‘How does one “collect” girls’ names?’ you perhaps ask politely, while thinking, ‘Hmmm! It’s not like collecting stamps or coins!’ Well, initially I would borrow or buy ‘given name’ books, and also extract names from birth, marriage and death notices. By the age of 13, I was going into the State Library by myself and looking up name books from all over the world. I was only interested in girls’ names because surnames could be used as boys’ names. Ultimately I had a list of 22,000 girls’ names. In those pre-computer days, it became unmanageable and I was forced to give up. Yet I always retained a fascination for names, indeed for words and sounds generally, which probably explains why I majored in linguistics at university.
Names are intriguing. You have almost certainly looked in a ‘names’ book to see what your name means. ‘Carol’, for example, is pretty obvious. It means ‘song of joy’. Whenever people ask me how to spell it, I say ‘as in Christmas’! (Just as an aside, following the last few months’ History Hints, Christmas carolling also had its origins in pagan rituals: during the winter solstice celebrations, the Roman Mummers would dress up in costume and travel from house to house, singing and dancing to entertain their neighbours.) The name Carol itself first became popular in America in the twentieth century, probably from the influence of cinema, and was a shorter form of the older Caroline.
Names, names, names. Imagine how I felt when I acquired a job in my ‘new’ hobby, family history research, and had access to lists and lists of genuine names. I temporarily sated my passion when I edited the General Musters of NSW, Norfolk Island and Van Diemen’s Land 1811 (Australian Biographical and Genealogical Record, Sydney, 1987—sample below) by including lists of all the male and female given names noted in the musters, sorted both alphabetically and by frequency. As a family historian, I have since found these lists useful in indicating commonness or rarity.
The muster listed all the adults resident in the colony except Aboriginals, government officials, and soldiers and their wives. Most residents were serving or emancipated convicts who came primarily from England and Ireland, but also from other parts of the world. The lists provided some fascinating statistics. The four most common male names were: John (19%), William (14%), Thomas (11%) and James (9%). This means that one in every two adult males living at that time in New South Wales—and, by extension, England in the late 1700s and early 1800s—carried one of these four names (imagine being a schoolteacher!). While these names were also used in Ireland, the Irish influence was particularly seen in the eighth name: Patrick (3%). The top 15 names were carried by 83% of males. Clearly ‘common names’ in those days were truly common, which means that an ‘uncommon’ given name might actually have been rare.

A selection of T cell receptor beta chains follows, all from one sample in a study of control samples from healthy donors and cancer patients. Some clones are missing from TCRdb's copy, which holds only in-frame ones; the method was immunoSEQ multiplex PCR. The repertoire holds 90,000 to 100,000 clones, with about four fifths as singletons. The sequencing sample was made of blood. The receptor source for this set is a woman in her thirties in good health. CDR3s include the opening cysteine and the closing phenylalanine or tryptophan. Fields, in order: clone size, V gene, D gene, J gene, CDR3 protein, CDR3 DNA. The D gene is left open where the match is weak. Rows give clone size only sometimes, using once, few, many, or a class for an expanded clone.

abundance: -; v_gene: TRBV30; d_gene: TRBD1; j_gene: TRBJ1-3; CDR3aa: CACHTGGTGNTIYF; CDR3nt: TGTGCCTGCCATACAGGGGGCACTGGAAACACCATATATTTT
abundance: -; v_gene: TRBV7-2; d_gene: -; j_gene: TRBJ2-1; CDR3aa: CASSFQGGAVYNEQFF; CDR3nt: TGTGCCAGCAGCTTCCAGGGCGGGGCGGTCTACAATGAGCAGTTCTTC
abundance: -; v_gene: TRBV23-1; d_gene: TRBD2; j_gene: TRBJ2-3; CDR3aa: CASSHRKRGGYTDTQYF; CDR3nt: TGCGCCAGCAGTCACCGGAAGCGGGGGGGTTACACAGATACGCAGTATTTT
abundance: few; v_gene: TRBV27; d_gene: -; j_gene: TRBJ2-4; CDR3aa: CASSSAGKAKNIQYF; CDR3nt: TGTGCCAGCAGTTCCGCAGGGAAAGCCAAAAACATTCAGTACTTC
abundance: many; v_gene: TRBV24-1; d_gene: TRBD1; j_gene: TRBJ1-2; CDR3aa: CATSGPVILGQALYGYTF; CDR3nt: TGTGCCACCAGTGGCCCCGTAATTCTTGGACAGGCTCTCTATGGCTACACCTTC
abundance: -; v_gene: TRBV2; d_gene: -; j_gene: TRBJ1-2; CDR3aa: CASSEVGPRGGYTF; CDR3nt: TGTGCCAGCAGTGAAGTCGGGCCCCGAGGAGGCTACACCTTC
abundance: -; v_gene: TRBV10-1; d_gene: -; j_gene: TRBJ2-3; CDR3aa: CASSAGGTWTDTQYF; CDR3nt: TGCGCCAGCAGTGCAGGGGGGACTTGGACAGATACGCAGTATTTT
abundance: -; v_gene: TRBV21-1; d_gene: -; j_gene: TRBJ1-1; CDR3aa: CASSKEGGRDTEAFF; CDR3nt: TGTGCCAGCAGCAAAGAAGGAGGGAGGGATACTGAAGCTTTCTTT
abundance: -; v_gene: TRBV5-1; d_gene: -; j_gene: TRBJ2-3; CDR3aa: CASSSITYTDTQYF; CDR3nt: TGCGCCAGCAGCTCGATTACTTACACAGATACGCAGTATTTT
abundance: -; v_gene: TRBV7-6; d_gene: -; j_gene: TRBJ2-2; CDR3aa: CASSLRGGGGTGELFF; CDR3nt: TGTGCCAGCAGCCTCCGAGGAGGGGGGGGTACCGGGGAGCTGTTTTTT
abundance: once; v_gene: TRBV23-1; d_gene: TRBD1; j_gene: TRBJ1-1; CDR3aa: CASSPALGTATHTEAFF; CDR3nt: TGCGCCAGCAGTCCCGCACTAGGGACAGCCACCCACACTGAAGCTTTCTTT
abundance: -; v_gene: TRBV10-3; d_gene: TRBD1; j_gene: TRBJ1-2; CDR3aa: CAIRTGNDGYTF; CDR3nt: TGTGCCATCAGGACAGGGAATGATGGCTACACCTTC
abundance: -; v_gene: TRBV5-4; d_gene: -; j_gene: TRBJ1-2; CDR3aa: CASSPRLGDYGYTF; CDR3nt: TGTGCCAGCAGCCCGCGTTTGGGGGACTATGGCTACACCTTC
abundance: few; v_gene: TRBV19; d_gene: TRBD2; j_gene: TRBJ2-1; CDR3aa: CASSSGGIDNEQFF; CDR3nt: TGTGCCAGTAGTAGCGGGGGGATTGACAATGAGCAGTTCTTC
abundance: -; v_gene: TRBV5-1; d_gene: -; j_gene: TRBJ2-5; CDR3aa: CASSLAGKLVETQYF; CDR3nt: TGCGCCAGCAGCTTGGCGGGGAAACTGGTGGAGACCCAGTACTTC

Only 0.7% of the male population and 0.7% of the female population had a ‘middle’ name (fascinating that the percentages were the same). Multiple given names didn’t become common for the working classes until after 1850. Later in the century, families went overboard and began giving their offspring two, three and four middle names. Today, it has settled down to a customary single middle name.
Families were even less original in naming their daughters. One in every two girls had the name Mary (24%), Elizabeth (14%) or Ann(e) (14%). The top fifteen girls’ names were carried by 87% of the women.
Next year I will write a book about given names. It will discuss how certain names became popular and provide detailed statistics on frequency (both from the 1811 Muster and a broader cross-section of years), as well as other interesting and useful information for family historians. This should finally sate my passion for names!